After a few delays, with the organizers giving instructions and a few thanks we were all headed down main street, as all 3 fondos started together and split off at various points. I have to admit that at the start I was a bit concerned about how well the course was marked. Didn’t want to end up doing the 88 miler. I hadn’t prepared mentally for that. The first few miles I was in with a little group, trying to decide if I wanted to paceline it or just do all the work myself. One guy was talking the whole time, to noone in particular he was giving directions, nice but seemed strange at the time. At about mile 15 we encounter our first big climb which goes on for about 3 or 4 miles and got pretty steep in some places. I rolled over this cat 3 climb pretty easily and started thinking that maybe I’ve been wasting my time with all this swimming and running. Maybe my real talent is in climbing... Of course climbing means descending and there was a really fun and long downhill after this climb that seemed to carry us all the way to a very nice little aid station at about mile 28. The downhill also came to a point where the 88 miler split off from the 62 miler and if you were not paying close attention it was easy to make the wrong turn. Leaving the aid station I got in with another group and we rolled on until around mile 33 where the road starts going unrelentingly uphill. Sure enough this is the start of the cat 1 climb. I was pretty confident, planning to just keep moving all the way to the top. Things were going well until at about 35 the road gets very bumpy... that’s what I initially thought, I realize quickly that it’s not the road it’s a flat rear tire. I jump off and fix the tire quickly as a few folks pass by offering assistance. None needed and after maybe 5 minutes it’s back to climbing. I pass almost everyone who passed me while I was fixing the flat and then it’s just me and the road uphill, which seems to go on forever. Every switchback has me thinking the top is right around the bend, only to discover that it just keeps going up and up. Speedometer says I’m moving at between 4 and 6 mph, quads are screaming, lungs are screaming, back is hurting... so much for having a talent for climbing. At some point I’m walking, pushing the bike uphill. Yes I admit it. Not riding the bike, pushing the bike, uphill... in bike shoes. Try it sometime, it’s not easy. At one point I was pushing the bike looking down at the road, I look up and a bear, a large bear runs across the road and down into the woods in front of me... As I see this, I look to my right and see what looks like a fox(or was that a mountain lion?) also run down into the woods. I’m sure there is some cosmic significance to this which is so far completely lost on me. I finally made it to the top and I’m not ashamed to say that I walked part of it. I also note that noone passed me while I was walking. :-)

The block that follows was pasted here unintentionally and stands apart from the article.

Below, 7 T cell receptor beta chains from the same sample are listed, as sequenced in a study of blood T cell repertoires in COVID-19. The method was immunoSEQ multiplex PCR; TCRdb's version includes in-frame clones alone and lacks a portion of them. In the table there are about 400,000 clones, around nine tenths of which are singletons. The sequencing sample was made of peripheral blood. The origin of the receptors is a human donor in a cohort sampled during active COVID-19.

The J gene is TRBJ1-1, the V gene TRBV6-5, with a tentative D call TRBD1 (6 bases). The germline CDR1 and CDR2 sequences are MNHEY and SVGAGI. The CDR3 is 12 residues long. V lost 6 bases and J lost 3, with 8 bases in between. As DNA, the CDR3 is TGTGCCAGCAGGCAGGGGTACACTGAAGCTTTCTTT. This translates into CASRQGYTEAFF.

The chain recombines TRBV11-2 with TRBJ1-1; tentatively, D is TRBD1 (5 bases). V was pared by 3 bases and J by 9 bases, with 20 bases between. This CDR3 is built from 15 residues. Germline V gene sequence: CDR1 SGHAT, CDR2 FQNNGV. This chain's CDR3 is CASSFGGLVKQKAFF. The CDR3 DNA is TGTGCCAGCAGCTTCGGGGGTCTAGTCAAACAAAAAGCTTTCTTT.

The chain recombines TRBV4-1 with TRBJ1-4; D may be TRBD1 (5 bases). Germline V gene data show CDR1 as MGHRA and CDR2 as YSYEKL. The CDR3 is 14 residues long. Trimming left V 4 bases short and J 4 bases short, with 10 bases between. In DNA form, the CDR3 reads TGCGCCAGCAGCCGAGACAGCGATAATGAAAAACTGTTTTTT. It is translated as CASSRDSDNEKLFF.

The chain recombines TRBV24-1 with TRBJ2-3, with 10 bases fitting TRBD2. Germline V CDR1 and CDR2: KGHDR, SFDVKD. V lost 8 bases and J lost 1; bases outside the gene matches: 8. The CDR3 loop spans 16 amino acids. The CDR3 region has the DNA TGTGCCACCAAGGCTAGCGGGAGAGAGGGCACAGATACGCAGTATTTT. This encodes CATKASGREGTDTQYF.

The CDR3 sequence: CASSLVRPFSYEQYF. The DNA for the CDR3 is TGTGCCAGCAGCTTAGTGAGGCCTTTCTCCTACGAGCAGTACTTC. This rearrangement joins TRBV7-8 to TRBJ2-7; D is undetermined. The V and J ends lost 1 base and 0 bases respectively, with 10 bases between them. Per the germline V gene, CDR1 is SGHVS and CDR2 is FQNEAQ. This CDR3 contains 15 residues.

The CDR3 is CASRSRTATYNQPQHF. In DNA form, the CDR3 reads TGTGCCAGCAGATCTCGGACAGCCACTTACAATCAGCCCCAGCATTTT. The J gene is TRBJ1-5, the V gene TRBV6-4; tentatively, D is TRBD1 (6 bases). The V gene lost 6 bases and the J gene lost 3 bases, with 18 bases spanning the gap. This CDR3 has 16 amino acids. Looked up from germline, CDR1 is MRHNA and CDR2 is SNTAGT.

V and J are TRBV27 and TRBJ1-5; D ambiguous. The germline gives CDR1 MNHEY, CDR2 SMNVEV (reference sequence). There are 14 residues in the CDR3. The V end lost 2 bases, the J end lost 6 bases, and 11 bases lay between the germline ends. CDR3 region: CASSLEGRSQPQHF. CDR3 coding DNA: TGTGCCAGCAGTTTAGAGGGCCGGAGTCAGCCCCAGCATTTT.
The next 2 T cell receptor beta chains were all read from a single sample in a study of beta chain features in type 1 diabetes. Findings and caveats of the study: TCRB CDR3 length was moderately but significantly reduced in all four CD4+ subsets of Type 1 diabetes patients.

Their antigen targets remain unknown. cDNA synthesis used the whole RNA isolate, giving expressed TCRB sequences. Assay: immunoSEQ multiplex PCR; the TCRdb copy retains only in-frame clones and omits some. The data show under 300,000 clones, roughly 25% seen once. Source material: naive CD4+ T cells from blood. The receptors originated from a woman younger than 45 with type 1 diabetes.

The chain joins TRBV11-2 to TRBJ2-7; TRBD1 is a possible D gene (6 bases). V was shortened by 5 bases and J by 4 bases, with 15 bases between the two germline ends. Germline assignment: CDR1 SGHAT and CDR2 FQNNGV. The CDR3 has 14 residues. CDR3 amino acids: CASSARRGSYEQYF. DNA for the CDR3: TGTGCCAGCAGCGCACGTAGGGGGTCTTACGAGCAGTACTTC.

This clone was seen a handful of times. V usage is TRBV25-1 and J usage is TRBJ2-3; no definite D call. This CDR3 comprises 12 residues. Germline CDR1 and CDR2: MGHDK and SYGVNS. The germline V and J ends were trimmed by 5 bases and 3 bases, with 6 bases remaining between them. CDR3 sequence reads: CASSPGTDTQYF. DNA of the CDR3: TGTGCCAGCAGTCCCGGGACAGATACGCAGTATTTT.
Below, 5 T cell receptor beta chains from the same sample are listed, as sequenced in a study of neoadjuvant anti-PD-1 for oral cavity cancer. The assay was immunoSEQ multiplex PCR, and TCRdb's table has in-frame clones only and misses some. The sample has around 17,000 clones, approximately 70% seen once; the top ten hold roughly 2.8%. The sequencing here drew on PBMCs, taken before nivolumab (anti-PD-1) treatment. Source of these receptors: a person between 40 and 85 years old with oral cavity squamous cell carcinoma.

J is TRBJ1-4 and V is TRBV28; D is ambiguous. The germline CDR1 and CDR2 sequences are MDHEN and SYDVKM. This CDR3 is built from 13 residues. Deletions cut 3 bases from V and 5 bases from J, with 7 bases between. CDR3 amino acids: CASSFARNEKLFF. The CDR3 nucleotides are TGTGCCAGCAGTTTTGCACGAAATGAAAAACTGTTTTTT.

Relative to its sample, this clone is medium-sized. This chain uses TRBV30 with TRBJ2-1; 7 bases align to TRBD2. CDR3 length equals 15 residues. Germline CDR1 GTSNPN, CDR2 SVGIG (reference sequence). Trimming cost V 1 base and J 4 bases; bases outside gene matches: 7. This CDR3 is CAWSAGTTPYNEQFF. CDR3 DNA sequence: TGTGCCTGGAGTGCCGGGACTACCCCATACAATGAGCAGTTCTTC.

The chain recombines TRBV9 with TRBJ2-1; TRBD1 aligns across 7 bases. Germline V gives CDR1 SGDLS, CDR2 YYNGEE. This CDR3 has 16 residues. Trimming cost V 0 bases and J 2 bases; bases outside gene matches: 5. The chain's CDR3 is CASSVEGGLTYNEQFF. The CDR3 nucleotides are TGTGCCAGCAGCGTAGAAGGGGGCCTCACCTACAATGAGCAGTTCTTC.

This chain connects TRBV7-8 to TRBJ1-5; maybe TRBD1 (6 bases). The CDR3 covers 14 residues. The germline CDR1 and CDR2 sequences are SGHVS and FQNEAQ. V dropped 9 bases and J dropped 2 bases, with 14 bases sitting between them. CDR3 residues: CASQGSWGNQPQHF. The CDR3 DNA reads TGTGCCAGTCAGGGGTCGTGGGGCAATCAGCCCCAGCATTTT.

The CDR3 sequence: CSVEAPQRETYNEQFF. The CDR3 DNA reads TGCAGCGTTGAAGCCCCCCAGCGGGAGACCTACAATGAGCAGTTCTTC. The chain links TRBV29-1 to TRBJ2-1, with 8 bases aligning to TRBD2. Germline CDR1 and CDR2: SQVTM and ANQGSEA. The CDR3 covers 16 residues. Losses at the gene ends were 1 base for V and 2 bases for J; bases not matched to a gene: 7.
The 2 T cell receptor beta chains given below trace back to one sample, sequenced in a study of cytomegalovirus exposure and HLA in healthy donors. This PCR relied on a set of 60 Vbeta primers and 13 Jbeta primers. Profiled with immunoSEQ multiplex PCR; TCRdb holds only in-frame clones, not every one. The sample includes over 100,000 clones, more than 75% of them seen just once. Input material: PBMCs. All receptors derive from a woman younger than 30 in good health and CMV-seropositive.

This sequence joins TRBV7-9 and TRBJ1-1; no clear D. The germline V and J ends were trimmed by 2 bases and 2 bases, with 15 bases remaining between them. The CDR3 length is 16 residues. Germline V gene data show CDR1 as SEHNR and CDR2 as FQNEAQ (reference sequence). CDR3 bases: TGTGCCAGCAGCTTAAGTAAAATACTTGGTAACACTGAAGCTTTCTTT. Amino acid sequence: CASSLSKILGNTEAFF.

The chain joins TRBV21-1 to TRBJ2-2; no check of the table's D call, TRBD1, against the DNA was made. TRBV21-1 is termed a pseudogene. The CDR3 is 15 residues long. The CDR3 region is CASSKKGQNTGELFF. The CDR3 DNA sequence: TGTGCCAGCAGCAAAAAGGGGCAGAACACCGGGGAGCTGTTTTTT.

As I look to start what is sure to be a fast descent, I notice that my back tire is low again. To make a long story short I’ll just say that I decided to use the rest of the CO2 from the previous tire change to pump up the tire and see if I could make it in. So I press on trying to just be easy on the tire and not kill myself on the downhill. At about mile 50 I stop to check the tire and my right cleat breaks. So for the rest of the ride every time I start spinning hard my right foot slips off the pedal. A pretty miserable existence those last 12 miles. I guess I learned a couple of lessons from all this. 1) replace the tube a second(or third) time if you have to. If you run out of tubes or co2 somebody will give you one. This ride actually had a support vehicle. 2) carry a spare cleat. Especially during mountain rides in which you may do some walking.

Through it all I did enjoy this ride. The scenery was beautiful, people were very nice and friendly(mostly) and the ride was a good way to challenge myself. I really loved the long fast descents. That cat 1 climb rivals, and might be more difficult than the final MoMis climb. There was some sort of festival right near the finish and showers are available at the public pool, down the street. So it’s possible to relax a while before driving back home. Oh and I didn’t have to ride the 3 miles back from the finish to my car, I got a ride from the man in the Final Kick Jersey, Mike Borza. Still not sure if the bear and fox(??) were real or were just figments of my imagination.

Garmin data

1 comment:

Shannon said...

Sounds to me like the Alleghany Gran "Frodo, Frito, Fondo" might be the ride to do if you're looking for a trip in the Mountains of Virginia. If I'm looking for somewhere to get away and enjoy nice people, mountains, and a little bear action this ride might just be up my alley. Nice Race Report. :)